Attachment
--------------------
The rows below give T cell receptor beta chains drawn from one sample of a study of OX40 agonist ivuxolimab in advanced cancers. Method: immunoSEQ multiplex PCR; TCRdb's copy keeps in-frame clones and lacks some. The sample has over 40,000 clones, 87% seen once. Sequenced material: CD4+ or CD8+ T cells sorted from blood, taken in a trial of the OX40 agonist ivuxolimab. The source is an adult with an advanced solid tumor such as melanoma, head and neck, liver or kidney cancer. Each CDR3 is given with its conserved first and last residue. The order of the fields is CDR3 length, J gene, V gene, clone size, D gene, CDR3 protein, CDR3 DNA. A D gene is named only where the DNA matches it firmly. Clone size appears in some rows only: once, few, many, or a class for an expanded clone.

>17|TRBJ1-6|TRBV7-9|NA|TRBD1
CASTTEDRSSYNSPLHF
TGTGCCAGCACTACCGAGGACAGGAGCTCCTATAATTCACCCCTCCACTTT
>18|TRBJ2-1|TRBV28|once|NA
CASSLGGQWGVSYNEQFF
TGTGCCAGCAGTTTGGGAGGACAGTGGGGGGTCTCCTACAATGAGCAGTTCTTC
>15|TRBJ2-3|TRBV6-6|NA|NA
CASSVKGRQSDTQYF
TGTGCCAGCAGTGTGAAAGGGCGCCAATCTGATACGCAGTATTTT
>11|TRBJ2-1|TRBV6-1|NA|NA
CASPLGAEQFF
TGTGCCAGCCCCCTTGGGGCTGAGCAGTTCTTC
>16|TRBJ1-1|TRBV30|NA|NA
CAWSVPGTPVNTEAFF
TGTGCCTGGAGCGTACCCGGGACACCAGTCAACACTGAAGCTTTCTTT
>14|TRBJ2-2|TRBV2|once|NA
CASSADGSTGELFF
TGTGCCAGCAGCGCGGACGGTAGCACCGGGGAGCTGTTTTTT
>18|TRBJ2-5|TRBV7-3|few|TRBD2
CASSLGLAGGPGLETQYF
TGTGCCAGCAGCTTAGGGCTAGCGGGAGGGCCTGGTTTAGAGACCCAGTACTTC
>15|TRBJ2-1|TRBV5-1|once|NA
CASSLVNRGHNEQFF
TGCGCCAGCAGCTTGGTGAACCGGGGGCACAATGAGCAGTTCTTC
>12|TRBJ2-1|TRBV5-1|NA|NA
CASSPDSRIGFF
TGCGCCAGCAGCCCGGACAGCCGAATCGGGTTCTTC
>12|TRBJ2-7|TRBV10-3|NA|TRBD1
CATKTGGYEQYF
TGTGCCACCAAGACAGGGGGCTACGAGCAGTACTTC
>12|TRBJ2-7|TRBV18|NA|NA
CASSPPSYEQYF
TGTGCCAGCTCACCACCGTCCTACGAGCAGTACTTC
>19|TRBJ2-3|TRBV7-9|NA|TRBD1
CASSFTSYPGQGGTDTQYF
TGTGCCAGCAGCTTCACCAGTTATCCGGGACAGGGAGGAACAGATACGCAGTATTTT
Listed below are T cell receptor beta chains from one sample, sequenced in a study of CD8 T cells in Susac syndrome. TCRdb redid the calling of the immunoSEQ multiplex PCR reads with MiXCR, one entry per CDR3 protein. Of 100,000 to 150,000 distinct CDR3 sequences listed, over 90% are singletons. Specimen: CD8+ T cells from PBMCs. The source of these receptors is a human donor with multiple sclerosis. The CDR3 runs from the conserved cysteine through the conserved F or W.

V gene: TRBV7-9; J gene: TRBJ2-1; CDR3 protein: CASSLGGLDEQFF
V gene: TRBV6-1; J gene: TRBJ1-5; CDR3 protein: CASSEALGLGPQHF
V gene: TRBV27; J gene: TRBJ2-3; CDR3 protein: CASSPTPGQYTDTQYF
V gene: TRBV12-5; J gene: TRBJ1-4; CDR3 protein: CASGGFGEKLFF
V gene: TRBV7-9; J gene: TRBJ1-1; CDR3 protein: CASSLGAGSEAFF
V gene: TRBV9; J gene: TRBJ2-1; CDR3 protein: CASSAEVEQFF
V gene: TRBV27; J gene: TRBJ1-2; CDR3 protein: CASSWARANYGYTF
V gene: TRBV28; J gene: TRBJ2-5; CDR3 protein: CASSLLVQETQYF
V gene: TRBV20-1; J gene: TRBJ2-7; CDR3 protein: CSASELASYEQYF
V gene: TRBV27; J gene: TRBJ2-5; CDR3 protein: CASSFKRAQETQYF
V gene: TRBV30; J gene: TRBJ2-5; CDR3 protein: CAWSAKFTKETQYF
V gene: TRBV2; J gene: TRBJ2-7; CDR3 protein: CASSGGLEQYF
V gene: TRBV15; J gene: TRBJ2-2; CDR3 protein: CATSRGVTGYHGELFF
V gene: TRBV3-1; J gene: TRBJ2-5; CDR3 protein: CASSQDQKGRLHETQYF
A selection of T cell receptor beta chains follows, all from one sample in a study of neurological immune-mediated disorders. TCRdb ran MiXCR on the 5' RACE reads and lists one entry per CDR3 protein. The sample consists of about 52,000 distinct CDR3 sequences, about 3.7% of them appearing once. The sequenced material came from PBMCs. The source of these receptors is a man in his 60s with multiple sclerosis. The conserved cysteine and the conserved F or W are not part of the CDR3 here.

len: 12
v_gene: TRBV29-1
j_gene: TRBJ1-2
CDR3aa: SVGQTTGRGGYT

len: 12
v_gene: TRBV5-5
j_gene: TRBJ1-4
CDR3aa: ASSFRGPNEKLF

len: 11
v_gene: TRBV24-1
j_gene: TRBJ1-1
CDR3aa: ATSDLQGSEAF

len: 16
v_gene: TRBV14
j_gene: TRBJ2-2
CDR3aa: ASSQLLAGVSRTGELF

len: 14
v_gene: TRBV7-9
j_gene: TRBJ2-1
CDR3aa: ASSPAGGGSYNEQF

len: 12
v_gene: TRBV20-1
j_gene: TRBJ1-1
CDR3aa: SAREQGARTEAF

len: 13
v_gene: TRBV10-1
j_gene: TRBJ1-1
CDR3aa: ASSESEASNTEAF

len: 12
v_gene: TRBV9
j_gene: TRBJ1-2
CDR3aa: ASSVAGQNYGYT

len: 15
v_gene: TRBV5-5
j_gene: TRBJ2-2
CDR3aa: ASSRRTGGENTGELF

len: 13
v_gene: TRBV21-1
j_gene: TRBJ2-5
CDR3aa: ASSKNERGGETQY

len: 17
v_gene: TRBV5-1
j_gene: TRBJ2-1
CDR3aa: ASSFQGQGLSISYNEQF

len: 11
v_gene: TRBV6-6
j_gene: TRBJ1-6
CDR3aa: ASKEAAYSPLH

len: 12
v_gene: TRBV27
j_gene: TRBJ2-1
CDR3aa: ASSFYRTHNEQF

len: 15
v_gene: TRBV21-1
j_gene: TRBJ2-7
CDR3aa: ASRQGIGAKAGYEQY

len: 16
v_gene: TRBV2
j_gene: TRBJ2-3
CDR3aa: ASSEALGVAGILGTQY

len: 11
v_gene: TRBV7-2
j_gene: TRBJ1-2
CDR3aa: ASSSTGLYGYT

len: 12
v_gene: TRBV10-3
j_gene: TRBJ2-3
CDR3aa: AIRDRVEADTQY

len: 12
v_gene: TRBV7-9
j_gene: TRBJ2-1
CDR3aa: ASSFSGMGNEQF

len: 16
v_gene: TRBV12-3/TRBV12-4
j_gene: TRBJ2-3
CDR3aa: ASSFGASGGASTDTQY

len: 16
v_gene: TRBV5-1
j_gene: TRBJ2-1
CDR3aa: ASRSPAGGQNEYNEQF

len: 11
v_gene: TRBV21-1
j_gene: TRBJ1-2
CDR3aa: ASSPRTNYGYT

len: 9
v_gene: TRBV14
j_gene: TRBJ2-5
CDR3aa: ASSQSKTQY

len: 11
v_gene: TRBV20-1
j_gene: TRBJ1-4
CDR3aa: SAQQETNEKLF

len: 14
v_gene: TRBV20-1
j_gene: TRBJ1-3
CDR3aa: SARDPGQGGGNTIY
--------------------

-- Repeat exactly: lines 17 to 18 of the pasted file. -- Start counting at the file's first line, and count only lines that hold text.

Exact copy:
>14|TRBJ2-2|TRBV2|once|NA
CASSADGSTGELFF